Study revives debate over cancer from cell phone use

Group says upcoming study funded by carriers will underestimate dangers

A group of international scientists today released a report that again raises concerns about the possibility of a connection between cell phone use and brain tumors, noting that a recent Swedish study saw a 400% increase in risk for teenage cell phone users.

The 37-page report, from a group called the International EMF [Electromagnetic Field] Collaborative, summarized what it said are the dangers of cell phone use, especially for children, and attempted to counter the upcoming Interphone study, which is supported by the wireless industry in 13 countries, mainly in western Europe.

"Some countries are already banning cell phones over health concerns, with France saying children in elementary schools can only use them for texting," said the report's author, Lloyd Morgan, in an interview.

"Cell phones can be used appropriately and have a certain usefulness, but I fear we will see a tsunami of brain tumors, although it is too early to see that now, since the tumors have a 30-year latency," he added. "I pray I'm wrong, but brace yourself."

However, John Walls, vice president of public affairs for the CTIA, a group representing wireless carriers and handset makers in the U.S., issued a statement today saying "peer-reviewed scientific evidence has overwhelmingly indicated that wireless devices do not pose a public health risk." He noted that the American Cancer Society, the National Cancer Institute, the World Health Organization and the U.S. Food and Drug Administration have all concurred that wireless devices are not a public health risk.

Morgan, a retired electronics engineer based in Berkeley, Calif., and a member of the Bioelectromagnetics Society, wrote the report, "Cellphones and Brain Tumors: 15 Reasons for Concern," with the endorsement of 43 scientists and experts from the U.S., Australia, Brazil, Canada, Finland, France, Germany, Greece, Ireland, Russia, Spain, Sweden and the U.K. Groups endorsing the findings include the EMR Policy Institute, the Peoples Initiative Foundation, ElectromagneticHealth.org, The Radiation Research Trust and Powerwatch. A copy of the report and a short video are available at RadiationReserarch.org.

Morgan said the most compelling research linking cell phone usage to brain tumors was noted in a study published in May 2009 in the International Journal of Oncology by a Swedish team of scientists led by professor Lennart Hardell. It noted that use of digital cell phones and cordless phones by people who started using such devices when they were teenagers or younger led to a 420% increase in the risk of brain cancer. Hardell had earlier found that use of analog cell phones caused a 700% increase in the risk of cancer; today's digital phones have lower power requirements and don't represent as much of a threat as analog phones.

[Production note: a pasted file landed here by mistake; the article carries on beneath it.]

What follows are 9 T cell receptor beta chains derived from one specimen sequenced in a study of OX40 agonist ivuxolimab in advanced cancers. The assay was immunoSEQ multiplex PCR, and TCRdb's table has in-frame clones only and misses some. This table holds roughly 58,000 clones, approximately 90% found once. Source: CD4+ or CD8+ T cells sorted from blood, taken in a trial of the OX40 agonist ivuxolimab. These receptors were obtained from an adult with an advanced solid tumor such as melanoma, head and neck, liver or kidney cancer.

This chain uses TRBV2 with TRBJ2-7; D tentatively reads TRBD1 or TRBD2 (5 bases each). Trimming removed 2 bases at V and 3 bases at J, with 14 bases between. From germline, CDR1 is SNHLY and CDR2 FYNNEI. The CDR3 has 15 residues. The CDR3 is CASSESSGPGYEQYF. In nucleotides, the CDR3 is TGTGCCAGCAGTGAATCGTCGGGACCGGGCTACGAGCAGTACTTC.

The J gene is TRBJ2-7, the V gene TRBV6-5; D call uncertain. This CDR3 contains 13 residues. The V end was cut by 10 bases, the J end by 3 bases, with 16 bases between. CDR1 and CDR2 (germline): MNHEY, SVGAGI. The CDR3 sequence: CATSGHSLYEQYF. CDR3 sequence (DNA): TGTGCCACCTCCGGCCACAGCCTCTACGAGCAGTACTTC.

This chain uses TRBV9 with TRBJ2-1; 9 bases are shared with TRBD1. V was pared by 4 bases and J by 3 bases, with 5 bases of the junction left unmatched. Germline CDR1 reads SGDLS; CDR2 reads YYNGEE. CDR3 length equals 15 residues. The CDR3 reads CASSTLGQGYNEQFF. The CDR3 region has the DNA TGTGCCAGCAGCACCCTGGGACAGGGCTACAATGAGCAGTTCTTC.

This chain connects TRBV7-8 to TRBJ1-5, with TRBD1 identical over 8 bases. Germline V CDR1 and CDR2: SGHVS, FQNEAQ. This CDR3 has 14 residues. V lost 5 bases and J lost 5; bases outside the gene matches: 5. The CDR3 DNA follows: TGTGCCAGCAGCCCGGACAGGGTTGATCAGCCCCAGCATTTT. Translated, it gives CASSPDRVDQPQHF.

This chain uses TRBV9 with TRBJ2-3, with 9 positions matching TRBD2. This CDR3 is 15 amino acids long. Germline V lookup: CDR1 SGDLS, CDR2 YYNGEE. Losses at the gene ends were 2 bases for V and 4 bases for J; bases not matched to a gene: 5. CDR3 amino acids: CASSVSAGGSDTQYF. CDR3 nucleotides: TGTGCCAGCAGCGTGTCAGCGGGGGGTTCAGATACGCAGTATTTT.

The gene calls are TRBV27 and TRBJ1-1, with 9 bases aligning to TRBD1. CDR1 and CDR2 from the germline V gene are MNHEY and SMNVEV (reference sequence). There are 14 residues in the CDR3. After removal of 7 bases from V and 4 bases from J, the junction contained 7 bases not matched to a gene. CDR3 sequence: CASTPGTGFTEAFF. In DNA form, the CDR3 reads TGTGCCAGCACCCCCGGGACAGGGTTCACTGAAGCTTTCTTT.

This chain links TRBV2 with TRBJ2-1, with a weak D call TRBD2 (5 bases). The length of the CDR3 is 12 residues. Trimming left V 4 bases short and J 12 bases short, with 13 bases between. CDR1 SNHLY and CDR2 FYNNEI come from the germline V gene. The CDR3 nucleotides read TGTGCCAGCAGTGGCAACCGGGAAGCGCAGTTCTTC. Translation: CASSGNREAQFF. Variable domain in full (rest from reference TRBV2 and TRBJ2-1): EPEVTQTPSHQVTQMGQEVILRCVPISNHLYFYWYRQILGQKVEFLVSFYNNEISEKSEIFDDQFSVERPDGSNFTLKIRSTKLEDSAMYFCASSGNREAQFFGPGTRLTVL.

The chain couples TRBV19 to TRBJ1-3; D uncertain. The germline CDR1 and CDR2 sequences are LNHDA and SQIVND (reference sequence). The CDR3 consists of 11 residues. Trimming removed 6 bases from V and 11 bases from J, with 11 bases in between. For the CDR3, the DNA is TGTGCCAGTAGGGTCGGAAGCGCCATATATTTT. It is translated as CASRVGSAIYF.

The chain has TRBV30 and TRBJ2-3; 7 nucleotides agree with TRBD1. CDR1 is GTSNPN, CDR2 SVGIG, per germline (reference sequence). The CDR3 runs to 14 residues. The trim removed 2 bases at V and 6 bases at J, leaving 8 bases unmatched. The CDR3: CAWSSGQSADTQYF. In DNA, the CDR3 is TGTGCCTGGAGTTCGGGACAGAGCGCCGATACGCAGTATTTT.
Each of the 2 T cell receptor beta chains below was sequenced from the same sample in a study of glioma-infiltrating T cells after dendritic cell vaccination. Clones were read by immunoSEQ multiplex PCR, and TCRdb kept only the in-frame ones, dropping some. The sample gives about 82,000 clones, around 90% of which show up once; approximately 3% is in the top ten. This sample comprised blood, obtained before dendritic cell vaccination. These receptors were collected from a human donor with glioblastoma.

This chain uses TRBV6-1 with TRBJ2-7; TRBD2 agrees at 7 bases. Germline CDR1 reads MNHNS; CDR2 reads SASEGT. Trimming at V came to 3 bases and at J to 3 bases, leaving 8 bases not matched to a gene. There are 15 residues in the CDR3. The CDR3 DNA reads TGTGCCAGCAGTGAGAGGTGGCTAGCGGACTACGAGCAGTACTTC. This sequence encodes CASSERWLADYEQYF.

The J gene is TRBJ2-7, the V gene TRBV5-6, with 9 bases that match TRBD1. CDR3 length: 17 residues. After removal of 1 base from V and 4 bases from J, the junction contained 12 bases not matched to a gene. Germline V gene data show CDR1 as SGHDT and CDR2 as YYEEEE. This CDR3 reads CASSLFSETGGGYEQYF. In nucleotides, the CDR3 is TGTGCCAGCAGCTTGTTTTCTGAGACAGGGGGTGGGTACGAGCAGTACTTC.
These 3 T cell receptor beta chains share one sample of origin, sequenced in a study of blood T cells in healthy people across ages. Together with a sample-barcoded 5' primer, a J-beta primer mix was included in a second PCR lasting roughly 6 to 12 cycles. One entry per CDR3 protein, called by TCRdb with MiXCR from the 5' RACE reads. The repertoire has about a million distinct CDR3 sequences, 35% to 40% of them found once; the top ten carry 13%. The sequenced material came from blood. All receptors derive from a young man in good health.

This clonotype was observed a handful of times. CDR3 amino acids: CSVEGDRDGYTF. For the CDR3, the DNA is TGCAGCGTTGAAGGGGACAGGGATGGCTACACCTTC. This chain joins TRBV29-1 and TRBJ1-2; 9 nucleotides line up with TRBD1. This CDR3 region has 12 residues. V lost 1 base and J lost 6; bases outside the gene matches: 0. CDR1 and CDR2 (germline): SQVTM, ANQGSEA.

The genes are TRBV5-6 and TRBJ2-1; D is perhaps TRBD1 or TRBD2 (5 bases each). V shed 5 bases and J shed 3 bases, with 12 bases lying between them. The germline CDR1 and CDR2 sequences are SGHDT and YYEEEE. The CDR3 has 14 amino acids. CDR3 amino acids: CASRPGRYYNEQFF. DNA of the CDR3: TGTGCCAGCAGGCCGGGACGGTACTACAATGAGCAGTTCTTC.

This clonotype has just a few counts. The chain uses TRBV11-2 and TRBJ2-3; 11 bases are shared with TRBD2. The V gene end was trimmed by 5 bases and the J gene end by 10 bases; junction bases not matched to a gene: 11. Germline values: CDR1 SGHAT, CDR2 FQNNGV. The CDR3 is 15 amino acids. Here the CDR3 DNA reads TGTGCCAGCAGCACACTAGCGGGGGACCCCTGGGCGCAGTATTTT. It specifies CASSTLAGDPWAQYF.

The cancer risk comes from holding a cell phone close to the head over longer periods of time, the International EMF Collaborative study notes. It recommends eight steps for reducing exposure to cell phone radiation for adults and children. The steps include using wired headsets rather than wireless headsets and sending text messages instead of talking on the phone. Also, the study recommends avoiding the use of cell phones in moving vehicles, since the devices require more power and radiation as they move farther away from cell towers. And it suggests that people avoid using cell phones inside of buildings, because phones need less power and radiation outdoors.

The study also recommends keeping cell phones away from your body, including in pockets, and it suggests using cell phones like answering machines -- keeping them off until you're ready to return calls. It also urged people to use corded, land line phones whenever possible. Moreover, it recommended that children not be allowed to sleep with cell phones under their pillows, and it cautioned parents not to allow children under 18 to use cell phones except in emergencies.

The International EMF Collaborative's study details 11 flaws in the upcoming Interphone study, which is due to be released this fall by major carriers in 13 countries, not including the U.S. Based on components of the Interphone report that have already been published, the International EMF Collaborative says that study has a number of flaws. Among other things, it excluded people who use portable phones, even though those devices also emit microwave radiation, just as cell phones do. The Collaborative said the Interphone study also excluded many types of brain tumors and eliminated subjects who died or were too ill be interviewed. Moreover, the Interphone study did not include children and young adults, who are more vulnerable, according to the International EMF Collaborative.

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